I'm going to miss streaks. I don't think it's important that you could technically abuse them with an auto-committer, but it's not like streaks are competetive or anything. They're just a tool to encourage you to contribute to FOSS every day.

(rewrote this comment to provide more substance)

Agreed. The presence of a streak counter on Github did more for my productivity than any other feature or factor. They're a tremendously powerful self-motivation tool. Whenever I'm not on a streak I always find some excuse to sit around and do nothing instead of working on a cool project. A huge portion of all the open source work I've ever done has been because I didn't want to break a Github streak.

You could argue that I can always track my streak myself, but the fact that it was a public metric with visible milestones (e.g 100 days) matters. Even though it's a somewhat meaningless vanity metric, I know people will notice it, and people will notice if I miss a day and break it.

I don't mind the private repos change as much, but it could do with showing private contributions in a different colour (or maybe a diagonal slice of the box). With private contributions the boxes lose some meaning because now all it tells you is "does this person's employer use Github" rather than showing how much open source work they do.

I think a more interesting way to do streaks would have been to acknowledge and even encourage occasional time off. Treat them a bit like roller coasters.

For instance: the first contribution in a vacuum is 1 point; contributions for X days in a row are worth 3 points each; if you then “miss” only a day or two, you still get 2 points for the next contribution (unless you wait like a month, in which case it becomes 1 again). And to discourage absurd amounts of continuous work and burnout, contributions could also fall to 2 points after something like 14 consecutive days, where they might return to 3 if you take just 1 day off.

You could test a few of these counting strategies with the API - I'd be interested to see it.

> They're just a tool to encourage you to contribute to FOSS every day.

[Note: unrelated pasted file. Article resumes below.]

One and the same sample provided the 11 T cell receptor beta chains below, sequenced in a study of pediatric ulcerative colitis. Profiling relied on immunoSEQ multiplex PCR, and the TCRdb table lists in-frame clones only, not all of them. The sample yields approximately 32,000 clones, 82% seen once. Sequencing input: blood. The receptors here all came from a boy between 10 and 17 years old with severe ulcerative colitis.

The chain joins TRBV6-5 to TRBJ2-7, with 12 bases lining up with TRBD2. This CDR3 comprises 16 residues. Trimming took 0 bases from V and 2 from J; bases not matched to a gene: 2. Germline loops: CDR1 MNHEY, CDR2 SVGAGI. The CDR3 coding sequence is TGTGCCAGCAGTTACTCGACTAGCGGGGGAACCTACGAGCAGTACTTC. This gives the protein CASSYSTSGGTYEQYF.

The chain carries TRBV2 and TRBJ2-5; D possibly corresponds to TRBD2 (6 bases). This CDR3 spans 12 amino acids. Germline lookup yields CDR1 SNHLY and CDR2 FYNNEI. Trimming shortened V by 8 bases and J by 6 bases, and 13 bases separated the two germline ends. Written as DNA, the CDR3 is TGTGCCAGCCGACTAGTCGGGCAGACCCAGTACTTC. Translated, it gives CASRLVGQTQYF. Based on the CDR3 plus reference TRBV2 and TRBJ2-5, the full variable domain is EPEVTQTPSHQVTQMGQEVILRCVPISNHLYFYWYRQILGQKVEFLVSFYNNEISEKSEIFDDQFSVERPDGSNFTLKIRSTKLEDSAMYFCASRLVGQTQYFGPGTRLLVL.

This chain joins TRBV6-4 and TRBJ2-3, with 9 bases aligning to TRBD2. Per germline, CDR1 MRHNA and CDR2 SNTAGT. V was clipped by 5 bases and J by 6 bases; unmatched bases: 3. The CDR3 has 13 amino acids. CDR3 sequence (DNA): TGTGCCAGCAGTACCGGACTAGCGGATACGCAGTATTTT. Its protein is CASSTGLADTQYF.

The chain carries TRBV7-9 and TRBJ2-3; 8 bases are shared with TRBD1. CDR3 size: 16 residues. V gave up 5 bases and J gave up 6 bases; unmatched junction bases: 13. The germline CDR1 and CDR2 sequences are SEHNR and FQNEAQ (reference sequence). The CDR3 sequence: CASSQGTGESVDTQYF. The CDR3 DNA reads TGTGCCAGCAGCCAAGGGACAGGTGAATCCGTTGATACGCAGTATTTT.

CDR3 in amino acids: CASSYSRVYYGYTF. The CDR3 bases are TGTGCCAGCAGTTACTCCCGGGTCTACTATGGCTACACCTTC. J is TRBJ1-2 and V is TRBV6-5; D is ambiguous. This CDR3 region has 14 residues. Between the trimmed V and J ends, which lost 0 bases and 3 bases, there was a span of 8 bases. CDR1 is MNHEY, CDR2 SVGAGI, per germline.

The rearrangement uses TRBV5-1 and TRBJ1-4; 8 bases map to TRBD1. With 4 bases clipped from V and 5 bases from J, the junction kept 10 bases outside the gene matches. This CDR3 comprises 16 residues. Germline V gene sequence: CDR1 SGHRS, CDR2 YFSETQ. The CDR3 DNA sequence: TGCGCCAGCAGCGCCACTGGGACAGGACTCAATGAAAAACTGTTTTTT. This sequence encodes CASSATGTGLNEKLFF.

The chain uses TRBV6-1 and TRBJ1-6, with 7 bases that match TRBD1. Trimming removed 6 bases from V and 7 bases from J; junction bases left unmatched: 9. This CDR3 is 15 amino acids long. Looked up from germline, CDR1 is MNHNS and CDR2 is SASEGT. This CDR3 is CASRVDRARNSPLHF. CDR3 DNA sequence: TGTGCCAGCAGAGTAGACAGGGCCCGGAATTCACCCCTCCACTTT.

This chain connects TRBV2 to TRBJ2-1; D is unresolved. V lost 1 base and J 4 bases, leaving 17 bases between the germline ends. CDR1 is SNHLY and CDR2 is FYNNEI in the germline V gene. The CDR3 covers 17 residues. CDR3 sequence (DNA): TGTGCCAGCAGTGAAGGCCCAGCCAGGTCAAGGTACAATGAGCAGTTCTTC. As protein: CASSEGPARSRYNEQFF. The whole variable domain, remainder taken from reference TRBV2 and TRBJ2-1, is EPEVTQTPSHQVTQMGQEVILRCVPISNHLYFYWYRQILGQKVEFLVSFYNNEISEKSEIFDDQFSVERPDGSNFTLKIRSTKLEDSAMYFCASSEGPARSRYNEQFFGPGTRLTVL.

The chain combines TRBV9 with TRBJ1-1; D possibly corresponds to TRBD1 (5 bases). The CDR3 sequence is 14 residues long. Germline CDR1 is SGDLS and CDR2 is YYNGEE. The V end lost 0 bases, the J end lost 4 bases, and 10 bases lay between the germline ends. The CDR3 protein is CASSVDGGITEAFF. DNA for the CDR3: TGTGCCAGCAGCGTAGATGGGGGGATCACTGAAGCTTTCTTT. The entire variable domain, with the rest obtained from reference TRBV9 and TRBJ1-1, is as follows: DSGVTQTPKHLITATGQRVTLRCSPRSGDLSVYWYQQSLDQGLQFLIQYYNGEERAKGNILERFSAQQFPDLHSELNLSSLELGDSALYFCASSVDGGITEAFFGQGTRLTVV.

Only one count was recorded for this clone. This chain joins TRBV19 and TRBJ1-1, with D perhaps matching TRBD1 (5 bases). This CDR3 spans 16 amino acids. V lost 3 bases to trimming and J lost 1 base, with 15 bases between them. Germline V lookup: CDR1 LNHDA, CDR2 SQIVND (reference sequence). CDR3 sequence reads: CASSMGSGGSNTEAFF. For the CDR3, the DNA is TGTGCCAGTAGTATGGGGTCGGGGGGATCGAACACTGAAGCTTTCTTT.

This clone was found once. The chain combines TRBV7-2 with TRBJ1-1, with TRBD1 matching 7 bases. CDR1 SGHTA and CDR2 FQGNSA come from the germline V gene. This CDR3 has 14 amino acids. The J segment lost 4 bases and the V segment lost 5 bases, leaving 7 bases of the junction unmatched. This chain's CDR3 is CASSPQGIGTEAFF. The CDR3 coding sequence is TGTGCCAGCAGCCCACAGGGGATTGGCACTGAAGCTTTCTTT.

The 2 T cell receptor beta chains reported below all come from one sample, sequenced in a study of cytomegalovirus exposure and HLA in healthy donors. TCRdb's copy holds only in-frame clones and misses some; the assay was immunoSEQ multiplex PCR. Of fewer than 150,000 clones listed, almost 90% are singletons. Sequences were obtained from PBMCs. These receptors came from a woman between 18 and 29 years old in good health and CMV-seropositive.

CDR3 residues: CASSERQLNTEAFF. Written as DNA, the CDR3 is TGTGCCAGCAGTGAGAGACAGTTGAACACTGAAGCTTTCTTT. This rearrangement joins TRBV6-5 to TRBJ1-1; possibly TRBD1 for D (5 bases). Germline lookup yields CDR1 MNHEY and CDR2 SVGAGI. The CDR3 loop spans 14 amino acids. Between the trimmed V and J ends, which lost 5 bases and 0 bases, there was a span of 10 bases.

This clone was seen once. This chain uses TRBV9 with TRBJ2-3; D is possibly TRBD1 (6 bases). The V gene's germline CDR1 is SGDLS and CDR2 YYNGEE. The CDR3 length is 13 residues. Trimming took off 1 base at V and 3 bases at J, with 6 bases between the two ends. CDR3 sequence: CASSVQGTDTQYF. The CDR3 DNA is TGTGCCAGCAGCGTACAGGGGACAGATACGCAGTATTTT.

The “every day” is a problem. Contributing to FOSS is a good thing, but encouraging people to write code every single day can lead to unhealthy habits.

> but it's not like streaks are competetive or anything

There are, just like your number of commits or your number of followers.

Writing code every day doesn't necessarily mean doing more than a few short lines. I like to think of it as a mental exercise, like how solving puzzles every day helps you think better. Also, there are days where I have kept a streak just by documenting something or writing up issues of a repository, which are things that don't involve programming but are still useful skill related to programming (and are much more relaxed than havong to write 100 lines of code for some project).

I don't think people's unhealthy behaviors are my problem. As someone who doesn't code for my job, having this helped keep me motivated for hobby programming. And I don't think it's inherently "unhealthy" to write code on a weekend. Coding can be fun, and done for enjoyment.

I'm really glad to see this change, for similar reasons expressed elsewhere in this thread.

Next up, GitHub, is doing a better job of determining what is a "contribution". Specifically, issue triage doesn't count as contribution. If I open an issue, I get a contribution, but if I close an issue, I don't. I do a lot of issue triage, and the lack of symmetry always bugged me: if someone opens up an invalid bug report, and I do the triage work, determine that bug was already fixed on master, and close it, they get a contribution, but I don't!

In other words, once you start quantifying what is and isn't a contribution, you also start to quantify what kind of labor is valued and not valued. I'd like to see some kind of revision to these rules that makes sure people who do valuable work are getting recognized for it.

I love the pace of changes at GitHub after the "Dear GitHub" letter, it feels like they woke up from years-long hibernation.

Did they address anything in that letter?

Yep, all the three major issues have been mostly addressed: https://github.com/dear-github/dear-github

Have they addressed not being able to add custom text when someone goes to the new issue tab?

If you are talking about templates, then yes: https://github.com/blog/2111-issue-and-pull-request-template...